John Morley.

The life of William Ewart Gladstone, Volume 2 online

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point of view, moreover, anybody who wishes to have his > ^
feeling about the Hiad and Odyssey as delightful poetry
refreshed and quickened, will find inspiring elements in the
profusion, the eager array of Homer's own lines, the diligent
exploration of aspects and bearings hitherto unthought of
The ' theo-mythology ' is commonly judged fantastic,
and has been compared by sage critics to Warburton's
Divine Legation — the same comprehensive general reading,
the same heroic industry in marshalling the particulars of
proof, the same dialectical strength of arm, and all brought
to prove an unsound proposition. 1 Yet the comprehensive
reading and the particulars of proof are by no means without
an interest of their own, whatever we may think of the pro-
position ; and here, as in all his literary writing distinguished
from polemics, he abounds in the ethical elements. Here
perhaps more than anywhere else he impresses us by his
love of beauty in all its aspects and relations, in the
human form, in landscape, in the affections, in animals,
including above all else that sense of beauty which made his
Greeks take it as one of the names for nobility in conduct.
Conington, one of the finest of scholars, then lecturing at
Oxford on Latin pofets and deep in his own Virgilian studies,
which afterwards bore such admirable fruit, writes at length
(Feb. 14, 1857) to say how grateful he is to Mr. Gladstone
for the care with which he has pursued into details a view
of Virgil that they hold substantially in common, and pro-
ceeds with care and point to analyse the quality of the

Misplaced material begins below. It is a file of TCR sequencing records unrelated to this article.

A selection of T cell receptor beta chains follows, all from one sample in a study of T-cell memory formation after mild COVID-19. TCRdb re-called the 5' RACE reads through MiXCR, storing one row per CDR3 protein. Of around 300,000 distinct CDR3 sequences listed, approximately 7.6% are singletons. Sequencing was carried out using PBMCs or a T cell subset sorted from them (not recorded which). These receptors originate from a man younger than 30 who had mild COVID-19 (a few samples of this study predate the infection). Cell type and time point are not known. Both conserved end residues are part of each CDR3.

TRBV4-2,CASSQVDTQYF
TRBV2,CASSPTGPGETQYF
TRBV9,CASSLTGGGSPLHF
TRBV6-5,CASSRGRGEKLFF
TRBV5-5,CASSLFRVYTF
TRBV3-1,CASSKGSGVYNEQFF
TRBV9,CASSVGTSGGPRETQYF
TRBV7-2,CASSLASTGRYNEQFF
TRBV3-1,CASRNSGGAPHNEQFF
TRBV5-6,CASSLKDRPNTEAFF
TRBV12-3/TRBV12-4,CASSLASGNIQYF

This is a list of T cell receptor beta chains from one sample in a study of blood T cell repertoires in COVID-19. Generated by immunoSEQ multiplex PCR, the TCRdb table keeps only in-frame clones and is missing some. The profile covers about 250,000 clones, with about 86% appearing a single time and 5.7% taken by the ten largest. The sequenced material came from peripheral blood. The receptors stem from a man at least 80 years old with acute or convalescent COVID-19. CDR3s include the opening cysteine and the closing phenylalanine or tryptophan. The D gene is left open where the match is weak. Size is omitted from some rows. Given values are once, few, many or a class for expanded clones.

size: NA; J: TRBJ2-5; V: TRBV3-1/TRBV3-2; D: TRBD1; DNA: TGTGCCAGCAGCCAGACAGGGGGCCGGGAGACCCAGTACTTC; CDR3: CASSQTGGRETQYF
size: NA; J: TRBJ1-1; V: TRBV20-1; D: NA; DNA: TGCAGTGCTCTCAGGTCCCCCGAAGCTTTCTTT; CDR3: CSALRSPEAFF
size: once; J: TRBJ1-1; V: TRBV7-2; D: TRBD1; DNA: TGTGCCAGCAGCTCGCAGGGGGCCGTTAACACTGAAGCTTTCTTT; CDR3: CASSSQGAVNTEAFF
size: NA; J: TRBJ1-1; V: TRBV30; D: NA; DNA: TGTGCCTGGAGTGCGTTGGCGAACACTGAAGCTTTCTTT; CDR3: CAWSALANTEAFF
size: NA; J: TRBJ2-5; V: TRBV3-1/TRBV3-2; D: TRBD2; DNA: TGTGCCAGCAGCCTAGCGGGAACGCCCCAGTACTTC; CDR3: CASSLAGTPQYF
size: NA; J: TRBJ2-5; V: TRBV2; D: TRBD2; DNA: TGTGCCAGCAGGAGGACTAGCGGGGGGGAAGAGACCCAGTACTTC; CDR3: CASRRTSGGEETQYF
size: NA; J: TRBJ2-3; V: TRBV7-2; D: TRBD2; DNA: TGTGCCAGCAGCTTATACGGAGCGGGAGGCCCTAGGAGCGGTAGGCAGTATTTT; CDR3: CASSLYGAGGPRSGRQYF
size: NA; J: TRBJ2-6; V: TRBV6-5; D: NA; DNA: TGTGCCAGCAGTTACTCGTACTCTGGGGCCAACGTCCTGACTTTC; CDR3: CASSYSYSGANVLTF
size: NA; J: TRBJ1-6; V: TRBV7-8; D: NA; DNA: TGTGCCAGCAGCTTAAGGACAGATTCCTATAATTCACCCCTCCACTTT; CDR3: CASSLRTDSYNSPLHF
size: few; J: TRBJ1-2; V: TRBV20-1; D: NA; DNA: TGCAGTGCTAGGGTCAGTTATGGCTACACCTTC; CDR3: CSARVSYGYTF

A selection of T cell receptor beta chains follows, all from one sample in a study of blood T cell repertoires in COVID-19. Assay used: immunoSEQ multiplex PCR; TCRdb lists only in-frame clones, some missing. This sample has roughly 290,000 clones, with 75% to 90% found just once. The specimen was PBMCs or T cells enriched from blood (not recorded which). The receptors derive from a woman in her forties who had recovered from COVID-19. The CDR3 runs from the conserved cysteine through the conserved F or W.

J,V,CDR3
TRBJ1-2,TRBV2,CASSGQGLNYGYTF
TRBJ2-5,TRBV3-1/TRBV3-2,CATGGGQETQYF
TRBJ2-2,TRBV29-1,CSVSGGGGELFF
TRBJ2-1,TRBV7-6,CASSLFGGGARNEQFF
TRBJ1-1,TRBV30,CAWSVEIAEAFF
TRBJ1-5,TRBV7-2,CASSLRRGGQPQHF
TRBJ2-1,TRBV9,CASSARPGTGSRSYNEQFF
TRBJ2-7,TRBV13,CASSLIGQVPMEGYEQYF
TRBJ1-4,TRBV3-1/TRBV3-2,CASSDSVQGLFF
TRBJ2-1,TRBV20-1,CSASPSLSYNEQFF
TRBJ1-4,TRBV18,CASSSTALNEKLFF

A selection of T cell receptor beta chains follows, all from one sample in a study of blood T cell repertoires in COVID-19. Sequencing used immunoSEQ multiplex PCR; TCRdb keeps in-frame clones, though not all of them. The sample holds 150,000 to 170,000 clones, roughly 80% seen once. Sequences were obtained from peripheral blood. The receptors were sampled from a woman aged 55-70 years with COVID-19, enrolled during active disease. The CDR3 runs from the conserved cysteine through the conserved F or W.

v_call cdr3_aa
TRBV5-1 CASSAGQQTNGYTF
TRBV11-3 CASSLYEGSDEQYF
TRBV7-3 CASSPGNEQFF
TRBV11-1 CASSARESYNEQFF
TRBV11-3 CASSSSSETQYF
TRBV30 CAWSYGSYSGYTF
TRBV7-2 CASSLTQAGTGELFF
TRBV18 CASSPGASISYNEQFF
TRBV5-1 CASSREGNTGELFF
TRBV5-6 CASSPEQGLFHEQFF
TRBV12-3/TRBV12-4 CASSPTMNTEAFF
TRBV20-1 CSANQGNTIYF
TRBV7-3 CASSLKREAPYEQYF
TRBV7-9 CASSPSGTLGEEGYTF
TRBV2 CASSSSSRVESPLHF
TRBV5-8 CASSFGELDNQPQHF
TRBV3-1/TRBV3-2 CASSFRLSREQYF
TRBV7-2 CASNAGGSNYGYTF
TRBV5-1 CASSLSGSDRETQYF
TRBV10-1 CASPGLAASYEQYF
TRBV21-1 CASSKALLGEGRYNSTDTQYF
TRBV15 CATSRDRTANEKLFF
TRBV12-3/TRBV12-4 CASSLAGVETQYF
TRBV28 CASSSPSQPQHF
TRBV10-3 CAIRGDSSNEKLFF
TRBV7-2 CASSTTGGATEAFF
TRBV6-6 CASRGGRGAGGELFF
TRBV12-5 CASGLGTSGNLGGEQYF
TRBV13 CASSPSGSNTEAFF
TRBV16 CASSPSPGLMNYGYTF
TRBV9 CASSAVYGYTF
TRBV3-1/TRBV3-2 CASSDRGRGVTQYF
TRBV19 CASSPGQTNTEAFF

Roman poet's art, as some years later he defended against
Munro the questionable proposition of the superiority in
poetic style of the graceful, melodious, and pathetic Virgil
to Lucretius's mighty muse.

No field has been more industriously worked for the last
forty years than this of the relations of paganism to the
historic religion that followed it in Europe. The knowledge
and the speculations into which Mr. Gladstone was thus
initiated in the sixties may now seem crude enough ; but he
deserves some credit in English, though not in view of

1 Pattison, ii. p. 166.
VOL. II. 3d

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BOOK German, speculation for an early perception of an unfamiliar
,' / region of comparative science, whence many a product
most unwelcome to him and alien to his own beliefs
has been since extracted. When all is said, however,
Mr. Gladstone's place is not in literary or critical history,
but elsewhere.

His style is sometimes called Johnsonian, but surely with-
out good ground. Johnson was not involved and he was
clear, and neither of these things can always be said of Mr.
Gladstone. Some critic charged him in 1840 with ' prolix
clearness.' The old charge, says Mr. Gladstone upon this, was
' obscure compression. I do not doubt that both may be true,
and the former may have been the result of a well-meant
effort to escape from the latter.' He was fond of abstract
words, or the nearer to abstract the better, and the more
general the better. One effect of this was undoubtedly to
give an indirect, almost a shifty, air that exasperated plain
people. Why does he beat about the bush, they asked ; why
cannot he say what he means ? A reader might have to
think twice or thrice or twenty times before he could be
sure that he interpreted correctly. But then people are so
apt to think once, or half of once ; to take the meaning that
suits their own wish or purpose best, and then to treat that
as the only meaning. Hence their perplexity and wrath
when they found that other doors were open, and they
thought a mistake due to their own hurry was the result of
a juggler's trick. On the other hand a good writer takes all
the pains he can to keep his reader out of such scrapes.

His critical essays on Tennyson and Macaulay are excellent.
They are acute, discriminating, generous. His estimate of
Macaulay, apart from a piece of polemical church history at